Sophie Burton Hishon, Marketing and Communications Manager at Simplicity explains why the holidays are the ideal time to plan for the future.
Yes you read correctly. The holidays can be a surprisingly good time to think about retirement. In New Zealand, January and February is when many of us shed work or busy parent skins and transform into fun, holiday versions of ourselves. So why spend precious holiday time doing retirement planning?
When we’re in holiday mode, bigger picture thinking comes naturally. We might gain new perspectives being away from work, or spending time with someone who offers a different outlook on life. Extra time with children or grandchildren can also reframe what’s most important as a new life stage approaches.
Industry averages predict how much the average person will need during retirement but they are just that, an average. A clear vision for your dream retirement makes allocating funds for this life stage much more accurate. Spend time now pondering what matters so you can make it a reality when it’s time to retire.
Wellbeing is an integral part of any discussion around retirement. It impacts your health, which impacts longevity and is the foundation of a life worth living. At the start of a new year it’s natural to want to improve and set goals, make the most of the momentum! The five recognised well-being pillars are: giving, being active, continuing education or self development, gratitude, connection. Think about your retirement from these different perspectives. Money will give you choices, but structuring your retirement around these pillars will make those years feel worthwhile and fulfilling. Set some goals these holidays around the five pillars that will improve your life now and pay dividends during retirement.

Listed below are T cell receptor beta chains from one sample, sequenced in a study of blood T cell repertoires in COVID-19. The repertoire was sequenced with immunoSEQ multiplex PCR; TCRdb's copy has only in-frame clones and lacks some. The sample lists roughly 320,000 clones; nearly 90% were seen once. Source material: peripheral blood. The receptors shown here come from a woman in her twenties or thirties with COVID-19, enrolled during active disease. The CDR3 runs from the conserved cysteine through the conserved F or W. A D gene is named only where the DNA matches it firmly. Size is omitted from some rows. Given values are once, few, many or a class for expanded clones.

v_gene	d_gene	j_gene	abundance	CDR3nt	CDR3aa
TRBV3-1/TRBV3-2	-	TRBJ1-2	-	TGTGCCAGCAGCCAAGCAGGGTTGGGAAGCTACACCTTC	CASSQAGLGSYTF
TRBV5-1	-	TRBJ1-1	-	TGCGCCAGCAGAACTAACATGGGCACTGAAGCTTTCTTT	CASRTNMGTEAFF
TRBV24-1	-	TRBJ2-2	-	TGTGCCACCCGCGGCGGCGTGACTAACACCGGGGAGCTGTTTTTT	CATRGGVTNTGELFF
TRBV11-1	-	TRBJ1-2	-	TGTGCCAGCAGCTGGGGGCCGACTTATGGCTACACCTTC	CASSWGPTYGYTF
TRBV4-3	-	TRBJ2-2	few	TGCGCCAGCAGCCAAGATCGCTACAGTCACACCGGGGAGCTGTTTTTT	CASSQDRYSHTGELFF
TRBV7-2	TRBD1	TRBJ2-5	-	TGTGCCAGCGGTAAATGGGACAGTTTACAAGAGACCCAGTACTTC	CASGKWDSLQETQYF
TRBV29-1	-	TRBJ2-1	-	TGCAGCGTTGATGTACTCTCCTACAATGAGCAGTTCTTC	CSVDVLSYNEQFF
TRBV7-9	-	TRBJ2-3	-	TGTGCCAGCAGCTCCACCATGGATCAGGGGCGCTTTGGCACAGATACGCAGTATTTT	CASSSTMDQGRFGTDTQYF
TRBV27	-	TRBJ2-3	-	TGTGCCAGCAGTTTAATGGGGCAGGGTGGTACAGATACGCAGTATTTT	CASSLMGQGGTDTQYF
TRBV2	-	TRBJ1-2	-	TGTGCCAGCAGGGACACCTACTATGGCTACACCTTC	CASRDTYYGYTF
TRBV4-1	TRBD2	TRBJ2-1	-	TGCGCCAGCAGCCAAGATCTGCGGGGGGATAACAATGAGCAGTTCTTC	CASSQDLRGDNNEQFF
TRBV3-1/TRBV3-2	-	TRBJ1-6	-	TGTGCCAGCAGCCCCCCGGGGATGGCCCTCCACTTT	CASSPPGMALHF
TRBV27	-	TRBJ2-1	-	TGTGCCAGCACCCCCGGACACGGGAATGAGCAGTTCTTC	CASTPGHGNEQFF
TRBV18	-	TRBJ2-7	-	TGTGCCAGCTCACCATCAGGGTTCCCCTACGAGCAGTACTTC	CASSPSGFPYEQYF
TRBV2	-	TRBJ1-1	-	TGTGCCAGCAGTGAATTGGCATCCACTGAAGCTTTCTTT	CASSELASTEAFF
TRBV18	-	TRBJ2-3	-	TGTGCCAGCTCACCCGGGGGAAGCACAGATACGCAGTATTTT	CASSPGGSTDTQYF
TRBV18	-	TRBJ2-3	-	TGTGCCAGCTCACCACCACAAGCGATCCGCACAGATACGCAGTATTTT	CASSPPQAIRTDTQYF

- Giving: In the later stages of life, where time and finances tend to be on your side, giving back occurs naturally for many seniors. Whether it’s time, attention, or charitable giving, it impacts the giver favourably because it gives people a sense of value and purpose.
- Being active: Research has proven that being physically active is not only beneficial for your body, but also your mind. Being active is a good way to combat feelings of anxiety or loneliness through movement and also by staying connected to others.
- Continuing education or self development: Staying on top of your game, whatever that game is, also promotes wellbeing. It could be maintenance mode or even more ambitious learning and challenging yourself in some big, or small way. Like anything in life, you get out of it what you invest. So stay invested in staying vital and keen.
- Gratitude: It may sound a cliche but gratitude is the kernel from which everything else blossoms. Be thankful and appreciative for what you have, whom you have in your life, opportunities, events and even the blessing of a stranger’s smile or kindness as this will enrich your life in untold ways. It’s a mindset as much as a habit and one to keep circling back to.
- Connection: Mother Teresa once described loneliness as the worst form of poverty. It’s important to remember in the context of saving money and managing money. Staying connected to friends, family, pets, neighbours and larger networks will foster wellbeing in an exponential way.
Priorities should be distinguished from urgencies. Too often we live our lives based on what is urgent, and not what is important. It’s all too easy to spend years chasing the next urgent thing and never setting aside a few hours to do what we know we should. Retirement may seem far off – but there was a time when the age you are now was also unthinkable. The nature of long-term goals, like how much you want to have stashed away when you reach retirement age, is that they don’t demand attention right now. It’s up to you to set the time aside and this summer could be the perfect moment. Your future holiday self will thank you for it!